Here, as indicated at the driver's seat side in FIG. 1, when the lap guide plate has been moved to the forward end portion in the vehicle, the intermediate portion of the outer webbing 10 is moved in the forward direction in the vehicle through the ring plate 74, thereby to not disturb the actions of legs of the occupant when he enters or leaves the vehicle. As indicated at the side of the other seat in FIG. 1, when the lap guide plate has been moved along the lap guide rail 84 to the rear end portion in the vehicle, the outer webbing 10 is automatically placed over the occupant.

A track 100 for guiding the lap flexible tape 96 is disposed between the lap guide rail 84 and sprocket housing 58. More specifically, connected to the forward end portion, as viewed in the vehicle, of the lap guide rail 84 is one end of the track 100 communicated with the slide groove 94. The other end of this track is connected to the aforesaid sprocket housing 58, where the lap flexible tape 96 is meshed with a small sprocket wheel 102. This small sprocket wheel 102 is similar in shape to the large sprocket wheel 60, however, smaller in diameter than the large sprocket wheel 60, and fixed on the shaft 64 so as to rotate together with the large sprocket wheel 60. In addition, the sprocket housing 58 is further connected thereto with an auxiliary track 104, so that the lap flexible tape extending rearward from the sprocket housing 58 is guided by the auxiliary track 104.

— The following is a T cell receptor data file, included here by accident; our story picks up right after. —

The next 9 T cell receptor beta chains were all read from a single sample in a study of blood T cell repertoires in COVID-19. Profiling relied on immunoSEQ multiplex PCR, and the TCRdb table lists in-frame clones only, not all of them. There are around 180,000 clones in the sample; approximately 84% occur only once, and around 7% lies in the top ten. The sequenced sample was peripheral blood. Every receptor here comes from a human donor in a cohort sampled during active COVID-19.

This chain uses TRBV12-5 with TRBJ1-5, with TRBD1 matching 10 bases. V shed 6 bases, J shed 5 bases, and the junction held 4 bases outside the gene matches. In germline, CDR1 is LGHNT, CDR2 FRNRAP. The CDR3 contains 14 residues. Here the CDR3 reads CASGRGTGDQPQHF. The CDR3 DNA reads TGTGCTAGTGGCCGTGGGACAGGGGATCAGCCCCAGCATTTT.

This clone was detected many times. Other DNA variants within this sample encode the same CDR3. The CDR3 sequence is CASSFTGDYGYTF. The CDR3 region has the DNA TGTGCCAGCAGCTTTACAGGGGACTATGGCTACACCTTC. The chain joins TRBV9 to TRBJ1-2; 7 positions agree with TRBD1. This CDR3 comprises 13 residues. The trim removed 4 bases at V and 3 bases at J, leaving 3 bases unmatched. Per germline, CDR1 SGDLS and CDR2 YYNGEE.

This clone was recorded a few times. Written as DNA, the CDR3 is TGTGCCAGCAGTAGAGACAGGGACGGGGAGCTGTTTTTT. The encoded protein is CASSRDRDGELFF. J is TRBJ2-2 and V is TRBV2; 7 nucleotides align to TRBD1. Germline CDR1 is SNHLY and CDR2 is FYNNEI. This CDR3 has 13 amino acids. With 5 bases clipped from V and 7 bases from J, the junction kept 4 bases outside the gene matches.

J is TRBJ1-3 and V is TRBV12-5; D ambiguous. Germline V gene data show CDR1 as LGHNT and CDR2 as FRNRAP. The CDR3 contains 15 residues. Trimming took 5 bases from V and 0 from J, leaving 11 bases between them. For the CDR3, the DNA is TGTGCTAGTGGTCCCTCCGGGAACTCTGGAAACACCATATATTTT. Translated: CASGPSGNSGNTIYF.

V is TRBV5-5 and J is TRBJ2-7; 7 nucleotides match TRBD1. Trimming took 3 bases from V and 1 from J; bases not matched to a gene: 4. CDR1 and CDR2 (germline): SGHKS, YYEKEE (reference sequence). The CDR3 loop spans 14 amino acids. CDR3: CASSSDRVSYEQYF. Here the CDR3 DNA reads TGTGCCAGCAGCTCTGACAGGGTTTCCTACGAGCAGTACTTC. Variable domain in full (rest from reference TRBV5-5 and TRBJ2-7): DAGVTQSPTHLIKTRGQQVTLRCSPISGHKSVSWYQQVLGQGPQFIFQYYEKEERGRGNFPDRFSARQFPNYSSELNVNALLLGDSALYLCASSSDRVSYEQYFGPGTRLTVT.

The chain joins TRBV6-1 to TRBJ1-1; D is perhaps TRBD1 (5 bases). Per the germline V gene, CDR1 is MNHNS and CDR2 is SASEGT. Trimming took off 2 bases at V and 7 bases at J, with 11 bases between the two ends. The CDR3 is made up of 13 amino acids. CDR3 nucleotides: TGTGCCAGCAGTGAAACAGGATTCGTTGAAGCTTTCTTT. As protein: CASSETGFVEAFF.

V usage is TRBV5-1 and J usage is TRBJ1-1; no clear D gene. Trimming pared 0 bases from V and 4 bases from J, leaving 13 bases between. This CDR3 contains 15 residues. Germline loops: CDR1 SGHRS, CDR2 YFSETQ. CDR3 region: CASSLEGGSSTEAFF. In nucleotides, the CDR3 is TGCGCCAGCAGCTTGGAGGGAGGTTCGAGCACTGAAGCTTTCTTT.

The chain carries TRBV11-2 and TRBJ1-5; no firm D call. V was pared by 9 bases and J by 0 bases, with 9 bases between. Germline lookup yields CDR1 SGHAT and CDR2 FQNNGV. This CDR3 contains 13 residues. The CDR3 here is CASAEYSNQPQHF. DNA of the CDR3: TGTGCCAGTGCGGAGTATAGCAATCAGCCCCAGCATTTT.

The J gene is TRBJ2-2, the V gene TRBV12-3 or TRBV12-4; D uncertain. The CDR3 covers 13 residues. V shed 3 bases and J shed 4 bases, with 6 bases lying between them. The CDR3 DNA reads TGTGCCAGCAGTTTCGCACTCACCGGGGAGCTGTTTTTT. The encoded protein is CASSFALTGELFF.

As described above, in this embodiment, the sprocket wheels 60 and 102 are different in diameter from each other, so that the shoulder guide plate 24 and the lap guide plate 82 can be varied in value of movement when driven by the motor 68, thus enabling both guide plates to move by necessary distances, respectively.

In addition, the motor 68 is adapted to be rotated in normal or reverse direction in accordance with the result of the detection as to whether the occupant enters or leaves the vehicle. For an example, when the door is opened by means of a door switch, not shown, the motor 68 is rotated in the clockwise direction in FIG. 7 by means of operation of a door switch, not shown, and when the door is closed, the motor 68 is moved in the counterclockwise direction by means of operation of the door switch, and the supply of electric current to the motor 68 is cut off through the action of the limit switches 50 and 52 provided on the shoulder guide rail 28, when the door is both opened and closed.